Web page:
The U.S. workforce is facing a quandary this Labor Day. Finding a job has gotten easier. But finding respect on the job remains a challenge, and employee morale, an increasingly pivotal factor in organizational success, is hanging in the balance.
Conflict arises in every aspect of life – at home, at school, in the community. Conflict on the job is hardly new, but it makes news when tensions in prominent workplaces erupt in public. When the Los Angeles Times first reported illegal drug taking by University of Southern California (USC) medical dean Carmen Puliafito, the behavior seemed aberrant. But subsequent Times accounts that he berated subordinates for years were not as shocking.
It's a sadly familiar story: the high-performing bully whose misconduct is papered over until he (or, less often, she) lands the company in legal jeopardy and a public relations crisis. Why do management teams ignore such disruptiveness for so long? Probably because it seems easiest to avoid confronting a superstar and to hope the rest of the team will learn to tough it out.
That may have worked when unemployment was higher. But today’s robust job market gives employees greater choice over work environments. And they are making it clear they want to be treated with civility at the office now more than ever.
In its 2017 employee satisfaction survey, the Society of Human Resource Management found compensation and benefits continue to be important. But a new trend is emerging. The authors report that, “for the third year in a row, the largest percentage of respondents have indicated that respectful treatment of all employees at all levels was a very important contributor to their job satisfaction. [And] trust between employees and senior management is gaining importance; this aspect increased 6 percentage points compared with percentages in 2015.”
Compared with sizable across-the-board pay raises, effective programs for managing jobsite conflict and fostering workplace respect are a bargain, and they yield large returns on investment. Implementing proven techniques for dispute resolution costs far less than lost productivity, staff turnover, lengthy personnel actions and wrongful termination lawsuits.
A landmark 2008 CPP Global study of workplace conflict found that “U.S. employees spend 2.8 hours per week dealing with conflict, equating to approximately $359 billion in paid hours” per year. The study also showed training in conflict management strategies produces dramatic results. More than 95 percent of American workers who completed such training reported an overall benefit, and 85 percent said it changed the way they approached conflict in their working lives.
How does such training differ from “coaching” or “counseling” when problems occur? Conflict management training is not primarily remedial or situational. The skills it imparts are similar to mastering an office technology: value-added, long-lasting and transferable. Training sessions give employees a chance to step away from constrained work environments and view themselves and their colleagues in a clarifying light. When they return with new skills they have already started applying, they can begin to replace entrenched “me-vs.-you” patterns with resourceful “us together” work practices.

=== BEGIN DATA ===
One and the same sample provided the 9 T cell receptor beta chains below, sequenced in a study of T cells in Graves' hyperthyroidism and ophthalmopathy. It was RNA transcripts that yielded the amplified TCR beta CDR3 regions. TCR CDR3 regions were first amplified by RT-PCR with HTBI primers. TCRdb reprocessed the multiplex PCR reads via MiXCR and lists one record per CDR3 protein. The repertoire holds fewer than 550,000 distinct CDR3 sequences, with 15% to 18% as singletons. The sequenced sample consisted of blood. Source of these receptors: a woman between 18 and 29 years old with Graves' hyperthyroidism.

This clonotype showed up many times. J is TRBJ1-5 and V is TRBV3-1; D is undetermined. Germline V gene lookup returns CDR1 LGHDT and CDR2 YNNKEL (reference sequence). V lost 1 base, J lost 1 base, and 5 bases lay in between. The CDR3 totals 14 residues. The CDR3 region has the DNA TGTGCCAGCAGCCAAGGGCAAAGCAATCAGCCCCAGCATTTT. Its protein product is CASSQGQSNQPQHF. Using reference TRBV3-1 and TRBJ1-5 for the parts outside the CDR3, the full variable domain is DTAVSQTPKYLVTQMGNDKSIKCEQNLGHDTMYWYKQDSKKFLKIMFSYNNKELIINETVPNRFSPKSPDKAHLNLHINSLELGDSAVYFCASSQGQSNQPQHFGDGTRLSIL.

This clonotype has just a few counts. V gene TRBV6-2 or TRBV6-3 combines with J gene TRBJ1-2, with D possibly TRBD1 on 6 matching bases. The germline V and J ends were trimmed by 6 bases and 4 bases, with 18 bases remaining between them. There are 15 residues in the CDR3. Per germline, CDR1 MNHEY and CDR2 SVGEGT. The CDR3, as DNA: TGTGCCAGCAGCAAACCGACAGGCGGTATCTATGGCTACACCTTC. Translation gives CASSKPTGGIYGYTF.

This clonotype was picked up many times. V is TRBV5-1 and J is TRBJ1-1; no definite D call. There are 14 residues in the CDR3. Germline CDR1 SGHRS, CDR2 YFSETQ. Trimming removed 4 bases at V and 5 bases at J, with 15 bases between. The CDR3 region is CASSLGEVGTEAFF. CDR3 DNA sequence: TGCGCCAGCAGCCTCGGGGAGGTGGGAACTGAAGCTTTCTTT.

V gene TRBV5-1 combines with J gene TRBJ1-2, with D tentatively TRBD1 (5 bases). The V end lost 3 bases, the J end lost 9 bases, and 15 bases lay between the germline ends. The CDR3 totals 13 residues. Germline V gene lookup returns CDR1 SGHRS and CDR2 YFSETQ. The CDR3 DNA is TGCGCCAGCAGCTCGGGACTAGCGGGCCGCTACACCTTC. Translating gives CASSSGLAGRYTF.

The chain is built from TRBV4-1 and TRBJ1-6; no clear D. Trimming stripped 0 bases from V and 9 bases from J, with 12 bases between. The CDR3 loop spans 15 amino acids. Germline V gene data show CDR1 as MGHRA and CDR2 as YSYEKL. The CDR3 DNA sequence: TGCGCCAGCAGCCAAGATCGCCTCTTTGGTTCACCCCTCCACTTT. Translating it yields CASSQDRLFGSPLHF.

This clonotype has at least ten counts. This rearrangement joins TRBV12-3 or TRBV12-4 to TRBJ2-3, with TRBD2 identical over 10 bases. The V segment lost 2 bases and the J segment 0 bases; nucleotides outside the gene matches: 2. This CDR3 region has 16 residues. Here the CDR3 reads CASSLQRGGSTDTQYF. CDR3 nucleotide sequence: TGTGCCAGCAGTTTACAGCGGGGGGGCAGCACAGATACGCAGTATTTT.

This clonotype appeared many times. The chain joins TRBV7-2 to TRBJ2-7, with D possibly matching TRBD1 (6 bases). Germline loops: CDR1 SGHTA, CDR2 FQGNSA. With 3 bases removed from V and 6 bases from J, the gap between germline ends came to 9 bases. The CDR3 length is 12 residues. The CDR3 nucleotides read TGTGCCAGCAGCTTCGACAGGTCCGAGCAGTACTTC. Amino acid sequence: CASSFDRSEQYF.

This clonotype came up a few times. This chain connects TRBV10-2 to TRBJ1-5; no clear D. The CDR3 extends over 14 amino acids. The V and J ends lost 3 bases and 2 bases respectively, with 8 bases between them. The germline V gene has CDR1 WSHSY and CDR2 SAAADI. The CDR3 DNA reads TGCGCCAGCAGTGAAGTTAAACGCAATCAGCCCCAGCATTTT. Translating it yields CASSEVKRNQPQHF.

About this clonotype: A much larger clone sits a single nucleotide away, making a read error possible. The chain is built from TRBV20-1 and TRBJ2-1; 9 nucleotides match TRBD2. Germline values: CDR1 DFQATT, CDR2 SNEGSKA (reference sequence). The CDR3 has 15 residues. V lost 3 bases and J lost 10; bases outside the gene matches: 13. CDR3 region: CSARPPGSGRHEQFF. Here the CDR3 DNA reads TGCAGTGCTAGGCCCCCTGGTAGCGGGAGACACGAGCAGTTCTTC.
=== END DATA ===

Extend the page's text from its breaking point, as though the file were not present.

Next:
One practice involves changing the dynamic from combative to constructive. When co-workers try to talk about a contentious subject, they enter the conversation armed for an argument. Switching to a positive topic on neutral ground – “How did each of you become involved in this project?” – can start to build rapport.
Active listening is indispensable. Open-ended questions (“So tell me, what’s going on?”) can elicit the most valuable information. Trying to understand someone’s point of view shows respect. Reciting a script from the HR manual may seem safe, but to an unhappy worker, it will sound like a dodge or a tactic, and neither produces results.
Effective communication is coin of the realm in any industry. As reports out of USC indicate, when disputing parties air grievances in what seem like separate vacuums, and no one feels heard or acknowledged across divides, the gaps widen. All colleagues, wherever they live on the organizational chart, deserve baseline respect, because each one has interests and issues that merit consideration. All must take an active part in reaching solutions, not because they have to, but because they will find such accountability empowering.
Job-related conflict is as old as paid employment, but Labor Day 2017 could be the right moment to address it earnestly and strategically. America is suffering from polarization and incivility. As a first step in healing the country, let’s focus on the spaces where we spend most of our waking hours, and let’s build bridges to our neighbors in the cubicles around us.
Steven P. Dinkin is President of the National Conflict Resolution Center (NCRC), which provides the resources, training and expertise to help people, organizations and communities manage and solve conflicts, with civility. Learn more at http://www.ncrconline.com/.